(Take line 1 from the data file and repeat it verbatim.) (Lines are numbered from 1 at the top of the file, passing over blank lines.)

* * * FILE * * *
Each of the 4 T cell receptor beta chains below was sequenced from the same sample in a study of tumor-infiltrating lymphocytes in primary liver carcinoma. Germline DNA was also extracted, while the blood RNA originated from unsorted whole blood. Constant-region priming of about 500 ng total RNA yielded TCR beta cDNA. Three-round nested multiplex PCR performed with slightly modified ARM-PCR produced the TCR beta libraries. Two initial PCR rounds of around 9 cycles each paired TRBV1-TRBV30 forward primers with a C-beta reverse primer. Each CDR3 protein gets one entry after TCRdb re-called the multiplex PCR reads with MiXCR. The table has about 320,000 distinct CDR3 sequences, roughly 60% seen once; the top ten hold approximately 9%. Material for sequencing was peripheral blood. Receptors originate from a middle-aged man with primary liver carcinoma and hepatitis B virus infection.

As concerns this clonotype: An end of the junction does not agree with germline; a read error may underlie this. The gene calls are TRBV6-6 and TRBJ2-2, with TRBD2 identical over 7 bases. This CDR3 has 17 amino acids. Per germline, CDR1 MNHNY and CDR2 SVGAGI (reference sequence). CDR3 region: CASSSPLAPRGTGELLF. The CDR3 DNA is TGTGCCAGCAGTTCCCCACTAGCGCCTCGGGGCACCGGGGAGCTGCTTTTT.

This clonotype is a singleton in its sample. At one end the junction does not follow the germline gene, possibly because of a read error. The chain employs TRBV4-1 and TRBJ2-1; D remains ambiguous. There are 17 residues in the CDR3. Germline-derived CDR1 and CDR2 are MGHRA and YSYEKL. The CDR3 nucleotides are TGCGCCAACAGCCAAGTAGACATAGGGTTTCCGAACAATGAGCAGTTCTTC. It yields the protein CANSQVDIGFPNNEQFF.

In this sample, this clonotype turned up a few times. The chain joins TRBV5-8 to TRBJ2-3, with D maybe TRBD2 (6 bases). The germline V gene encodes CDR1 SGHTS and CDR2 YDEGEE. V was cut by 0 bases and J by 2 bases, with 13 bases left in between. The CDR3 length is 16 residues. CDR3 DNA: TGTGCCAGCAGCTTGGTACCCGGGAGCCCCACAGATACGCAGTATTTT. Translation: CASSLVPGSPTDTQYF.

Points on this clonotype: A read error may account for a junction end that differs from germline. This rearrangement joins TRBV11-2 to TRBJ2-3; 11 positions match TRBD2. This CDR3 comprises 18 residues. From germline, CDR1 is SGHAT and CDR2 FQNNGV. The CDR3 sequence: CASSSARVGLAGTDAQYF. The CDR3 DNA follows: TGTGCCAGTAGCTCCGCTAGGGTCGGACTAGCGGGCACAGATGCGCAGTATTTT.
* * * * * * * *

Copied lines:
Each of the 4 T cell receptor beta chains below was sequenced from the same sample in a study of tumor-infiltrating lymphocytes in primary liver carcinoma. Germline DNA was also extracted, while the blood RNA originated from unsorted whole blood. Constant-region priming of about 500 ng total RNA yielded TCR beta cDNA. Three-round nested multiplex PCR performed with slightly modified ARM-PCR produced the TCR beta libraries. Two initial PCR rounds of around 9 cycles each paired TRBV1-TRBV30 forward primers with a C-beta reverse primer. Each CDR3 protein gets one entry after TCRdb re-called the multiplex PCR reads with MiXCR. The table has about 320,000 distinct CDR3 sequences, roughly 60% seen once; the top ten hold approximately 9%. Material for sequencing was peripheral blood. Receptors originate from a middle-aged man with primary liver carcinoma and hepatitis B virus infection.